▷ Top Natural Remedies for Earwigs

Top Natural Remedies for Earwigs

By Sabrina Wilson / January 17, 2017

It sounds like something out of a horror film: a tiny insect with pincers coming out of its abdomen skulks into your ear, late at night, to lay eggs and raise its spawn. Hearing that is enough to make your skin crawl, but luckily, the oft-repeated tale about the harmless little earwig is just a myth.

These insects are more of a nuisance than anything to humans, wreaking their havoc not on brains, but on beauty — the flowers, foliage and crops you plant are at a much greater risk of destruction.

The earwig can be found on all continents except for Antarctica, so it is spread throughout the globe. The common earwig is often found in the south or the southwestern United States. The earwig can be found as far north as Canada, though few species of earwigs are able to survive outdoors in cold northern climates. 

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Identifying the Earwig

The insects are fast-moving, so you might have a problem seeing them. Evidence of their presence, though, is found in the irregularly shaped holes and excrement left behind in your plant’s leaves, your flower’s petals, and the tunnels in flower buds.

Their favorites?
  • Bean and beet seedlings
  • Butterfly bushes
  • Dahlias
  • Hollyhocks
  • Lettuce
  • Potatoes
  • Roses
  • Sweet corn silk

They also burrow in compost piles, woodpiles, and basements.

Natural Remedies for Getting Rid of Earwigs

Make traps

Earwigs have many different attractions that make it easy for you to trap them. Roll up some newspapers or cardboard and fill them with straw. Tape one end shut. Once they are ready, put them near the affected plants, and each morning, dump everything into a bucket of soapy water. If you have cats, fill the empty cat food cans with about one-quarter of an inch of oil — fish oil, if you can — and place them in the ground near the affected plants. These should also be emptied out each morning.

You can also take food grade diatomaceous earth and sprinkle it into a two-inch wide circle around the affected plants: at the base of the trees or plants, or near the beds. Each times it rains, you’ll have to reapply the earth, but it will help to attract and trap the earwigs. You might also find more earwigs if you place some lightly colored cloth beneath an affected plant. Earwigs are attracted to light, so if you shake the branches, the earwigs will fall onto the fabric.

Prepare the Environment

Make sure that you have no mulch or debris laying around. Woodpiles should be cleaned up, and compost piles should be kept healthy. You might also consider planting seeds that will grow into plants that attract the only predator for earwigs in North America, the tachinid fly. These flies love alyssum, calendula, dill and fennel.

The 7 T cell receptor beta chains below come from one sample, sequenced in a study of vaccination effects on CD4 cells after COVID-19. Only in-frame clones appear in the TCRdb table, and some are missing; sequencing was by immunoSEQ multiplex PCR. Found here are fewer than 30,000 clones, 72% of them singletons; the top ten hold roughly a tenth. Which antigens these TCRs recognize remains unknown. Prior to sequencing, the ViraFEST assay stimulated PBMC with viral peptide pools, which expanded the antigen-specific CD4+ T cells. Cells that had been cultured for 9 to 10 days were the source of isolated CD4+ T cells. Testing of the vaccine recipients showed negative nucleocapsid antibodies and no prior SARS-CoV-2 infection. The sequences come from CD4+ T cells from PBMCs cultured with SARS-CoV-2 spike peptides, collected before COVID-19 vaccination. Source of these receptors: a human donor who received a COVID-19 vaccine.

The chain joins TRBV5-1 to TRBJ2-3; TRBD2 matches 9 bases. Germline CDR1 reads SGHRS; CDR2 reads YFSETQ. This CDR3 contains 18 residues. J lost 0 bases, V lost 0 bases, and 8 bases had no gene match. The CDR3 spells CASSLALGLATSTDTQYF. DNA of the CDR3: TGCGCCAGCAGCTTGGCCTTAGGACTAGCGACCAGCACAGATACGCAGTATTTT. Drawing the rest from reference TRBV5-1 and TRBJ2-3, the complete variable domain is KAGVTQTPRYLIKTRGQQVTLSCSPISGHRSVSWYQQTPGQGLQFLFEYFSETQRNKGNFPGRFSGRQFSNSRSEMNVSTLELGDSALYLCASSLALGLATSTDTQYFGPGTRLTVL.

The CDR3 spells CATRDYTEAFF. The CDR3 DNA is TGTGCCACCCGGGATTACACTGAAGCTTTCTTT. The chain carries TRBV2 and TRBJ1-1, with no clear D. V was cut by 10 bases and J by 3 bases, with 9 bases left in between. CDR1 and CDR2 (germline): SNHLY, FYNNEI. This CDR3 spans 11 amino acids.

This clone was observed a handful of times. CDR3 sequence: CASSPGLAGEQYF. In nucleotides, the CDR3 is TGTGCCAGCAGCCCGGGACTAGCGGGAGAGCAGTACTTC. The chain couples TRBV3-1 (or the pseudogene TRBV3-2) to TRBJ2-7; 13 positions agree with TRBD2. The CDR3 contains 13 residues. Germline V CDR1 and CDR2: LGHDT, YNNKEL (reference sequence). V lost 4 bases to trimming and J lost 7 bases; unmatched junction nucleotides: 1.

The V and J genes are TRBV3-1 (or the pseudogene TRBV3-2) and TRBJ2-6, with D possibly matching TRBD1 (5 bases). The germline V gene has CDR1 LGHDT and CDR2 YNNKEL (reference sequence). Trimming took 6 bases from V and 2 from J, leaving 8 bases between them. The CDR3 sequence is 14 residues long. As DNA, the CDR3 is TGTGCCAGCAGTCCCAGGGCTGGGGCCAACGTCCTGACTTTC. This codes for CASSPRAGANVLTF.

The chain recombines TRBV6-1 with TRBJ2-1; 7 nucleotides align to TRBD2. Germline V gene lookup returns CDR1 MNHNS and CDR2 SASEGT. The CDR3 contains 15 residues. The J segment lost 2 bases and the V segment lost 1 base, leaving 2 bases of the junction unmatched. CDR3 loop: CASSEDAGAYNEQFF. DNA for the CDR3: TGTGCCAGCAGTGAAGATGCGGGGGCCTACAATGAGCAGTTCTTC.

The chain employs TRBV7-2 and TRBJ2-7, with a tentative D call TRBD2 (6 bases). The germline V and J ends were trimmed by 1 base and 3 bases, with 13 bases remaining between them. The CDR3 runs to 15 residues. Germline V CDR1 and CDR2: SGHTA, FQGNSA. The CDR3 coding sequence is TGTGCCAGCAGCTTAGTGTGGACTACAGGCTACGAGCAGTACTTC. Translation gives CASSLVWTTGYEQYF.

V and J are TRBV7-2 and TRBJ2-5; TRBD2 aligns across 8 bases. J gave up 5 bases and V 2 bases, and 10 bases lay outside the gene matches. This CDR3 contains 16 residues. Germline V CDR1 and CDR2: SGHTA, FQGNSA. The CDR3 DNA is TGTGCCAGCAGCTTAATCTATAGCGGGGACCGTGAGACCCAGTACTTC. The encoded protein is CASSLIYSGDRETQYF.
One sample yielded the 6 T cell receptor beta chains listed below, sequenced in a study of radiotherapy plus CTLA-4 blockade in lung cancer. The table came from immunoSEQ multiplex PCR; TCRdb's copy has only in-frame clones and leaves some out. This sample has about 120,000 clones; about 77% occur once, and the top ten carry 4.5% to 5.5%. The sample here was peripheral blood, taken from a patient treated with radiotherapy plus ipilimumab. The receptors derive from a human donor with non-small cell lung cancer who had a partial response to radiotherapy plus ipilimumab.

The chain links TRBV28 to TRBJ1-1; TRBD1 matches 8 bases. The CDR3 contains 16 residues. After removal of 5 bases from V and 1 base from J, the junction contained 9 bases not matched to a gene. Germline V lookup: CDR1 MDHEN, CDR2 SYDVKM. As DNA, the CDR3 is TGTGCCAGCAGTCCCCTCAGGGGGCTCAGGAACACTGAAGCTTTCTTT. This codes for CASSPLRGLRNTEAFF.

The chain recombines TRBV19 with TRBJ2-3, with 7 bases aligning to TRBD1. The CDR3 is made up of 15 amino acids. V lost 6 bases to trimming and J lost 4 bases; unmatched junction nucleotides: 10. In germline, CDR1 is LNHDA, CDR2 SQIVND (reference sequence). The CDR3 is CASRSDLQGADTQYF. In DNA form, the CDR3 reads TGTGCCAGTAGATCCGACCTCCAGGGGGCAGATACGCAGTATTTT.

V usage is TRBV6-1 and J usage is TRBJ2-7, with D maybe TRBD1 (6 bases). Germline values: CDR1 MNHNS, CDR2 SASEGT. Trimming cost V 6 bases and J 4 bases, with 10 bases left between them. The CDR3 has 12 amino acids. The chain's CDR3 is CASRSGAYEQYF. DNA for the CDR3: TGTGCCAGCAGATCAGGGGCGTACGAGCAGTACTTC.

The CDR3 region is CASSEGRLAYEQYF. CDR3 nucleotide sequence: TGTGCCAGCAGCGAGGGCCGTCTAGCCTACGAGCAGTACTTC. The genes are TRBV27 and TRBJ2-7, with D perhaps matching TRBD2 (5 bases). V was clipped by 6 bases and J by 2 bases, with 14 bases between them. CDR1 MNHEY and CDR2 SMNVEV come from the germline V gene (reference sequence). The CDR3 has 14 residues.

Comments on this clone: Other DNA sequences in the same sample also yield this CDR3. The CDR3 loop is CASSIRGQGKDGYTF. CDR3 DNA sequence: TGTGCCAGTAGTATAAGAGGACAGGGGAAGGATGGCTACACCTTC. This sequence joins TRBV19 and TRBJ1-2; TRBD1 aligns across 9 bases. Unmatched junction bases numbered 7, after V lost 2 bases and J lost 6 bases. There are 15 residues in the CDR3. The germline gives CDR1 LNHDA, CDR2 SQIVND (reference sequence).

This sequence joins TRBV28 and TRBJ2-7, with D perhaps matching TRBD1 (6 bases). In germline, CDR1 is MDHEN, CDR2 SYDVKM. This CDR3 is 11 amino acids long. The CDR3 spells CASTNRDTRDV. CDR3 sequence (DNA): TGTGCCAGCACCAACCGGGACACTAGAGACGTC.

Put up birdfeeders, as well, since birds will eat the earwigs. Repair gaps and cracks that could be letting earwigs into the house. This includes placing caulk in the spaces in your foundation, siding, doors, and windows. Earwigs can also enter around vents or faucets. If you find them inside, though, earwigs can be easily swept up with a broom or vacuum.

Where to Buy Cedar Oil

For a full range of cedar oil products for use on yards, pets, livestock, humans and more, visit Cedarcide.

Extra Cleaning

Some have found that insecticidal soaps that come in direct contact with the earwigs are effective to get rid of earwigs. These are often made with potassium fatty acids, or you can make it yourself, in a clean spray bottle.

The best recipe is about five tablespoons of a pure soap, like castile soap, to one gallon of tap water. This can be reduced to one large tablespoon of soap for one quart of water. You might also want to add cooking oil, apple cider vinegar, and garlic or pepper, since it will detract earwigs from chewing on the plants.

Essential Oils

When you make your insecticidal soap, you might add essential oil; you can also mix one half-ounce of the essential oils with one gallon of water. For use in the garden and other outdoor areas, you can use:

Once they’ve entered your home, spray essential oils near your house plumbing fixtures, basements, garages, and other areas that tend to be dark and damp. If you find earwigs on your property, you can rest assured that while your brain is safe — your plants most likely are not. Some good essential oils to use inside the house are:

Where to Buy Cedar Oil

For a full range of cedar oil products for use on yards, pets, livestock, humans and more, visit Cedarcide.


Employing some of these natural remedies, though, can help you to protect your crops by getting rid of earwigs. I hope this list was helpful. If you think these remedies can help in your home or garden, comment below, and feel free to share this with anyone you know who might be dealing with earwigs on their property.

About the author

Sabrina Wilson

Sabrina Wilson is an author and homemaker who is passionate about a holistic approach to health. When she is not writing she can be found tooling around in her garden with the help of her appropriately named dog Digby, bicycling in the park, and occasionally rock climbing…badly. Sabrina is a staff writer for the Organic Daily Post.

Monia - August 5, 2017

Your article is not correct… I live in Canada. New Brunswick to be exact and our climate is damn colder than southern USA. We have earwig problems up here, I can say that I have a serious problem with them. You should adjust this information as it is incorrect.

    sybil - August 27, 2017

    What is incorrect about the information? Please be specific. Thanks

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